• Top brass allegedly brought sangoma to DCEC headquarters
  • DCEC probes officers caught on CCTV camera performing ritual


The Directorate on Corruption and Economic Crime (DCEC) has confirmed that it is investigating reports involving some of its top directors caught on surveillance cameras performing rituals with a sangoma in offices at the headquarters of the corruption-busting agency in Gaborone a week ago.

Responding on behalf of Acting Director General, Public Relations Officer Otsepeng Otladisang said it was the first time that the agency had encountered such an incident and procedure regarding how to go about it was yet to be determined.

Rituals using soil
Insiders say security guards there saw four employees of DCEC and a fifth person whom they believed to be a sangoma performing rituals using soil collected from the premises before heading to a senior manager’s office to conclude a “ceremonial cleansing”.
Insiders say whilst the events were captured on CCTV cameras at approximately 2am, the footage was subsequently removed from the DCEC central server for “safe keeping” elsewhere.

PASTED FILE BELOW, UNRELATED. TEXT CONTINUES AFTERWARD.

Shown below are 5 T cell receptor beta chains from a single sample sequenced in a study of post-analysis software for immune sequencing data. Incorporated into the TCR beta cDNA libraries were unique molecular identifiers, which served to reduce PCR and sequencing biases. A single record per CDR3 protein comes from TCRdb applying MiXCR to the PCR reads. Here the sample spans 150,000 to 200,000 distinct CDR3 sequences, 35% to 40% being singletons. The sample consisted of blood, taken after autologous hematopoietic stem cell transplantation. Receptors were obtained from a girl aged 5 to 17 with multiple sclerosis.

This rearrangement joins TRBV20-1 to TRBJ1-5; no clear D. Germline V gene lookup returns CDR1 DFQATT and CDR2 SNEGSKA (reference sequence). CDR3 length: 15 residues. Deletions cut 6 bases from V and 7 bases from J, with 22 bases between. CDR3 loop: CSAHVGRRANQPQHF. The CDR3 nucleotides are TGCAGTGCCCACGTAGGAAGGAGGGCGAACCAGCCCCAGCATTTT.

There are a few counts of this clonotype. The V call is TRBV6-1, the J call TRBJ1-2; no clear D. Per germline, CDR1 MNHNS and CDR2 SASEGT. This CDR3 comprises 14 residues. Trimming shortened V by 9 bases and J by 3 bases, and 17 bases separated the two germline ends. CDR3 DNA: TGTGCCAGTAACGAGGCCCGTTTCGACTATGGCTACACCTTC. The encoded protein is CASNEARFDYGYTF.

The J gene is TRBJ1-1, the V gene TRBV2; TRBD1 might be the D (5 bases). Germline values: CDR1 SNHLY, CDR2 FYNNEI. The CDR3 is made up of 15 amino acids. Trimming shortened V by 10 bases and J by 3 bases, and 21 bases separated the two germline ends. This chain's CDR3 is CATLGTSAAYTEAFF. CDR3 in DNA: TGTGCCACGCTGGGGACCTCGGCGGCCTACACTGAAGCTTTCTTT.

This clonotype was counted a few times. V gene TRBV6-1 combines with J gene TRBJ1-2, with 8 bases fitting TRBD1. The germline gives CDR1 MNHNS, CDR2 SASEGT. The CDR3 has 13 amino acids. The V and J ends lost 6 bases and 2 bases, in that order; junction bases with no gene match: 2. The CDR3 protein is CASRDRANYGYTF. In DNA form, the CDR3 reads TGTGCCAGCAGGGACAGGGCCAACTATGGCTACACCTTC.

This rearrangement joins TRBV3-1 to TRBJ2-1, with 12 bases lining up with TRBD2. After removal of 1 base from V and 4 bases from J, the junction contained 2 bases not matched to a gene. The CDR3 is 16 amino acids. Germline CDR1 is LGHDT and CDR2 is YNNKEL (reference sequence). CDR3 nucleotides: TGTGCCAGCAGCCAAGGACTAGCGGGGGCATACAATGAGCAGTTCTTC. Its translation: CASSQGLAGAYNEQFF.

Reliable sources say before the footage was removed, several DCEC personnel were allegedly called to view it and to confirm the identities of the three women in it. It is said this resulted in the allegations surfacing throughout the organisation.

While most DCEC staffers were reportedly stunned by the development, a powerful manager (names known to this publication) involved is going about work unabashed in the midst of questions being raised about the organisation’s policy on matters of use of muti and traditional rituals in the workplace.

Otlaadisang told this publication: “We are aware of the rumours and are still looking into investigating to establish their legitimacy.”


Use of muti in the workplace
“At the point, we are unable to reveal any information and action to be taken as the issue is internal and it is the Directorate’s first time to encounter this kind of situation.”
Issues of use of muti in the workplace have risen within law enforcement agencies before. In a recent letter to President Mokgweetsi Masisi, the head of the judiciary, Chief Justice Terence Rannowane, also made reference to traditional rituals and muti being used in internal power struggles.

Meanwhile, DCEC has been riven by fractions since the suspension of the Director General Tymon Katlholo and subsequent appointment of the organisation’s Head of Intelligence, Tshepo Pilane, as Acting Director General.

DCEC insiders say a state of chaos has engulfed the organisation as officers seek to align themselves with two centres of power who are being touted as Katlholo’s successors.
One of the two was allegedly among the three who arrived in the company of a sangoma at DCEC headquarters in the dead of night last week.